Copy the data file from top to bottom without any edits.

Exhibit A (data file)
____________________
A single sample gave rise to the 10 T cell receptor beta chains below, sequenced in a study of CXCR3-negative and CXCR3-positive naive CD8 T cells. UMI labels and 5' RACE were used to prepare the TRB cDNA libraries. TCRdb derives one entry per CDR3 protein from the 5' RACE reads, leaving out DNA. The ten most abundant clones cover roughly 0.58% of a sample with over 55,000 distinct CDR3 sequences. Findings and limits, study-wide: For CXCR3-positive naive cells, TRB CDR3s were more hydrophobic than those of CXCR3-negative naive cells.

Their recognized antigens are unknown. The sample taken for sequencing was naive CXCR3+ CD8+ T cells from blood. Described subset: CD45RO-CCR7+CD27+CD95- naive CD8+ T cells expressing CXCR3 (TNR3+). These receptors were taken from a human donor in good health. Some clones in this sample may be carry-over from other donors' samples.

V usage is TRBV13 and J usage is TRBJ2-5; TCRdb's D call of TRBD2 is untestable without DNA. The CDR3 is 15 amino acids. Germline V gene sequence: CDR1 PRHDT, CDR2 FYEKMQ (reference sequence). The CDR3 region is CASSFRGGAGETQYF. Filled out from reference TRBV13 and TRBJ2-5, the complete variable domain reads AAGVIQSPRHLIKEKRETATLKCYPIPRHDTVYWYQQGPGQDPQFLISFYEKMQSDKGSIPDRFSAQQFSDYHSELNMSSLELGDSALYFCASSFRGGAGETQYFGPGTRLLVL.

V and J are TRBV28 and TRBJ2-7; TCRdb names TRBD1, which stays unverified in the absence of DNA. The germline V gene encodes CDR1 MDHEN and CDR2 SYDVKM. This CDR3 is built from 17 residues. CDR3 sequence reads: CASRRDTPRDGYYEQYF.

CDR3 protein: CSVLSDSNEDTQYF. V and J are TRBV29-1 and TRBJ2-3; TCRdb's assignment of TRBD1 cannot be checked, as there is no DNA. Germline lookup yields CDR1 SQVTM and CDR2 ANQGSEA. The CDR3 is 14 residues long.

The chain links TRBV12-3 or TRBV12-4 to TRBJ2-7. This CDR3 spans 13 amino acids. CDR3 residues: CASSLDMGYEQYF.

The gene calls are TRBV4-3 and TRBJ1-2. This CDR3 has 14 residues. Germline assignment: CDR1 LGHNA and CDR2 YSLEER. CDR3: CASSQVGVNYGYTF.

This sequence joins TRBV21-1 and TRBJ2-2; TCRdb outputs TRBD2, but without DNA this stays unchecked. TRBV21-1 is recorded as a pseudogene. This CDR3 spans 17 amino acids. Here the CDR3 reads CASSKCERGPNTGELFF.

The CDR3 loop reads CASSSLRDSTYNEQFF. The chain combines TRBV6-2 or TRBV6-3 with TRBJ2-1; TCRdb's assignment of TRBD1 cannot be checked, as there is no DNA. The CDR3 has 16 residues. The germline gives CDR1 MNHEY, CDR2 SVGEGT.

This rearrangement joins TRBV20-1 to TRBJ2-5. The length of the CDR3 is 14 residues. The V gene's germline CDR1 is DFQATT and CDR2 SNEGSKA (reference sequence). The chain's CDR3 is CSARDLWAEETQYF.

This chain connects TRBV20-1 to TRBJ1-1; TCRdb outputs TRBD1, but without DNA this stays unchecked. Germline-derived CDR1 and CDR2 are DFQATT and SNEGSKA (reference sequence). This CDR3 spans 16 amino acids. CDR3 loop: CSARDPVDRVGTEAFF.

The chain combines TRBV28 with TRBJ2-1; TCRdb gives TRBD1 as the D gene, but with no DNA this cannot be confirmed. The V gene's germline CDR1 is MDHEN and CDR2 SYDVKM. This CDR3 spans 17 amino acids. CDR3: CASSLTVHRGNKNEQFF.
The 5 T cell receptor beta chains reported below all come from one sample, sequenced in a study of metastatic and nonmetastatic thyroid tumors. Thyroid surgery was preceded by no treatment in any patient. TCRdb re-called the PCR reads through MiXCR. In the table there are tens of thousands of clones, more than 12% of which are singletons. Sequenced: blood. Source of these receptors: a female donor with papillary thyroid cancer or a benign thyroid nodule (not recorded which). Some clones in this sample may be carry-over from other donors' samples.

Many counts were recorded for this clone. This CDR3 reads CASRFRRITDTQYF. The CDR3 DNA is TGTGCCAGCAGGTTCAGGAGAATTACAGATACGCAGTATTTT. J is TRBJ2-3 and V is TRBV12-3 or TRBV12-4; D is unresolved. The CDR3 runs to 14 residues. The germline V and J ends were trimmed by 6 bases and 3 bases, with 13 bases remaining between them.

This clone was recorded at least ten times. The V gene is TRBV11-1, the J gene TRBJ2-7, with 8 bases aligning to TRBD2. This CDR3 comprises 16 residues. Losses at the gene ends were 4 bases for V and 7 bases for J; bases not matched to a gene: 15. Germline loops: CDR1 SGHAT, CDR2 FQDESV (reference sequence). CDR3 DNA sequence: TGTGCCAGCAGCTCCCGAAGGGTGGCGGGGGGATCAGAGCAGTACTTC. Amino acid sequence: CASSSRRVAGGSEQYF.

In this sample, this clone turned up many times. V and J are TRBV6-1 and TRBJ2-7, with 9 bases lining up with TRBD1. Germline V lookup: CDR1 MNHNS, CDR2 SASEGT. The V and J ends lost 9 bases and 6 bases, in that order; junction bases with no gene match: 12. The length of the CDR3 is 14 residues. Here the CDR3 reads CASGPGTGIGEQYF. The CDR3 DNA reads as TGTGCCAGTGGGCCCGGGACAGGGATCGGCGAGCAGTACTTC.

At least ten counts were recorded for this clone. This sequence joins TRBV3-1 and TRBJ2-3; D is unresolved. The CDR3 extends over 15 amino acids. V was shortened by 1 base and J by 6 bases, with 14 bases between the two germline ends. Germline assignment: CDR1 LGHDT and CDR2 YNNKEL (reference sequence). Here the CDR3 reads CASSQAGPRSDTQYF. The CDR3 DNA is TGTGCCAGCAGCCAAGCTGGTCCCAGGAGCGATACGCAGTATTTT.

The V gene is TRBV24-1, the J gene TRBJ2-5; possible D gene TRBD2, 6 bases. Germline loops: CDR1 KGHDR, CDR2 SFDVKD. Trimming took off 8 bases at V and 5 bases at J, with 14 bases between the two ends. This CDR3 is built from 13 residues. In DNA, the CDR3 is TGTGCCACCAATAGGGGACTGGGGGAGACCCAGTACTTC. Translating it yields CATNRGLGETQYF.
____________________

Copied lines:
A single sample gave rise to the 10 T cell receptor beta chains below, sequenced in a study of CXCR3-negative and CXCR3-positive naive CD8 T cells. UMI labels and 5' RACE were used to prepare the TRB cDNA libraries. TCRdb derives one entry per CDR3 protein from the 5' RACE reads, leaving out DNA. The ten most abundant clones cover roughly 0.58% of a sample with over 55,000 distinct CDR3 sequences. Findings and limits, study-wide: For CXCR3-positive naive cells, TRB CDR3s were more hydrophobic than those of CXCR3-negative naive cells.

Their recognized antigens are unknown. The sample taken for sequencing was naive CXCR3+ CD8+ T cells from blood. Described subset: CD45RO-CCR7+CD27+CD95- naive CD8+ T cells expressing CXCR3 (TNR3+). These receptors were taken from a human donor in good health. Some clones in this sample may be carry-over from other donors' samples.

V usage is TRBV13 and J usage is TRBJ2-5; TCRdb's D call of TRBD2 is untestable without DNA. The CDR3 is 15 amino acids. Germline V gene sequence: CDR1 PRHDT, CDR2 FYEKMQ (reference sequence). The CDR3 region is CASSFRGGAGETQYF. Filled out from reference TRBV13 and TRBJ2-5, the complete variable domain reads AAGVIQSPRHLIKEKRETATLKCYPIPRHDTVYWYQQGPGQDPQFLISFYEKMQSDKGSIPDRFSAQQFSDYHSELNMSSLELGDSALYFCASSFRGGAGETQYFGPGTRLLVL.

V and J are TRBV28 and TRBJ2-7; TCRdb names TRBD1, which stays unverified in the absence of DNA. The germline V gene encodes CDR1 MDHEN and CDR2 SYDVKM. This CDR3 is built from 17 residues. CDR3 sequence reads: CASRRDTPRDGYYEQYF.

CDR3 protein: CSVLSDSNEDTQYF. V and J are TRBV29-1 and TRBJ2-3; TCRdb's assignment of TRBD1 cannot be checked, as there is no DNA. Germline lookup yields CDR1 SQVTM and CDR2 ANQGSEA. The CDR3 is 14 residues long.

The chain links TRBV12-3 or TRBV12-4 to TRBJ2-7. This CDR3 spans 13 amino acids. CDR3 residues: CASSLDMGYEQYF.

The gene calls are TRBV4-3 and TRBJ1-2. This CDR3 has 14 residues. Germline assignment: CDR1 LGHNA and CDR2 YSLEER. CDR3: CASSQVGVNYGYTF.

This sequence joins TRBV21-1 and TRBJ2-2; TCRdb outputs TRBD2, but without DNA this stays unchecked. TRBV21-1 is recorded as a pseudogene. This CDR3 spans 17 amino acids. Here the CDR3 reads CASSKCERGPNTGELFF.

The CDR3 loop reads CASSSLRDSTYNEQFF. The chain combines TRBV6-2 or TRBV6-3 with TRBJ2-1; TCRdb's assignment of TRBD1 cannot be checked, as there is no DNA. The CDR3 has 16 residues. The germline gives CDR1 MNHEY, CDR2 SVGEGT.

This rearrangement joins TRBV20-1 to TRBJ2-5. The length of the CDR3 is 14 residues. The V gene's germline CDR1 is DFQATT and CDR2 SNEGSKA (reference sequence). The chain's CDR3 is CSARDLWAEETQYF.

This chain connects TRBV20-1 to TRBJ1-1; TCRdb outputs TRBD1, but without DNA this stays unchecked. Germline-derived CDR1 and CDR2 are DFQATT and SNEGSKA (reference sequence). This CDR3 spans 16 amino acids. CDR3 loop: CSARDPVDRVGTEAFF.

The chain combines TRBV28 with TRBJ2-1; TCRdb gives TRBD1 as the D gene, but with no DNA this cannot be confirmed. The V gene's germline CDR1 is MDHEN and CDR2 SYDVKM. This CDR3 spans 17 amino acids. CDR3: CASSLTVHRGNKNEQFF.
The 5 T cell receptor beta chains reported below all come from one sample, sequenced in a study of metastatic and nonmetastatic thyroid tumors. Thyroid surgery was preceded by no treatment in any patient. TCRdb re-called the PCR reads through MiXCR. In the table there are tens of thousands of clones, more than 12% of which are singletons. Sequenced: blood. Source of these receptors: a female donor with papillary thyroid cancer or a benign thyroid nodule (not recorded which). Some clones in this sample may be carry-over from other donors' samples.

Many counts were recorded for this clone. This CDR3 reads CASRFRRITDTQYF. The CDR3 DNA is TGTGCCAGCAGGTTCAGGAGAATTACAGATACGCAGTATTTT. J is TRBJ2-3 and V is TRBV12-3 or TRBV12-4; D is unresolved. The CDR3 runs to 14 residues. The germline V and J ends were trimmed by 6 bases and 3 bases, with 13 bases remaining between them.

This clone was recorded at least ten times. The V gene is TRBV11-1, the J gene TRBJ2-7, with 8 bases aligning to TRBD2. This CDR3 comprises 16 residues. Losses at the gene ends were 4 bases for V and 7 bases for J; bases not matched to a gene: 15. Germline loops: CDR1 SGHAT, CDR2 FQDESV (reference sequence). CDR3 DNA sequence: TGTGCCAGCAGCTCCCGAAGGGTGGCGGGGGGATCAGAGCAGTACTTC. Amino acid sequence: CASSSRRVAGGSEQYF.

In this sample, this clone turned up many times. V and J are TRBV6-1 and TRBJ2-7, with 9 bases lining up with TRBD1. Germline V lookup: CDR1 MNHNS, CDR2 SASEGT. The V and J ends lost 9 bases and 6 bases, in that order; junction bases with no gene match: 12. The length of the CDR3 is 14 residues. Here the CDR3 reads CASGPGTGIGEQYF. The CDR3 DNA reads as TGTGCCAGTGGGCCCGGGACAGGGATCGGCGAGCAGTACTTC.

At least ten counts were recorded for this clone. This sequence joins TRBV3-1 and TRBJ2-3; D is unresolved. The CDR3 extends over 15 amino acids. V was shortened by 1 base and J by 6 bases, with 14 bases between the two germline ends. Germline assignment: CDR1 LGHDT and CDR2 YNNKEL (reference sequence). Here the CDR3 reads CASSQAGPRSDTQYF. The CDR3 DNA is TGTGCCAGCAGCCAAGCTGGTCCCAGGAGCGATACGCAGTATTTT.

The V gene is TRBV24-1, the J gene TRBJ2-5; possible D gene TRBD2, 6 bases. Germline loops: CDR1 KGHDR, CDR2 SFDVKD. Trimming took off 8 bases at V and 5 bases at J, with 14 bases between the two ends. This CDR3 is built from 13 residues. In DNA, the CDR3 is TGTGCCACCAATAGGGGACTGGGGGAGACCCAGTACTTC. Translating it yields CATNRGLGETQYF.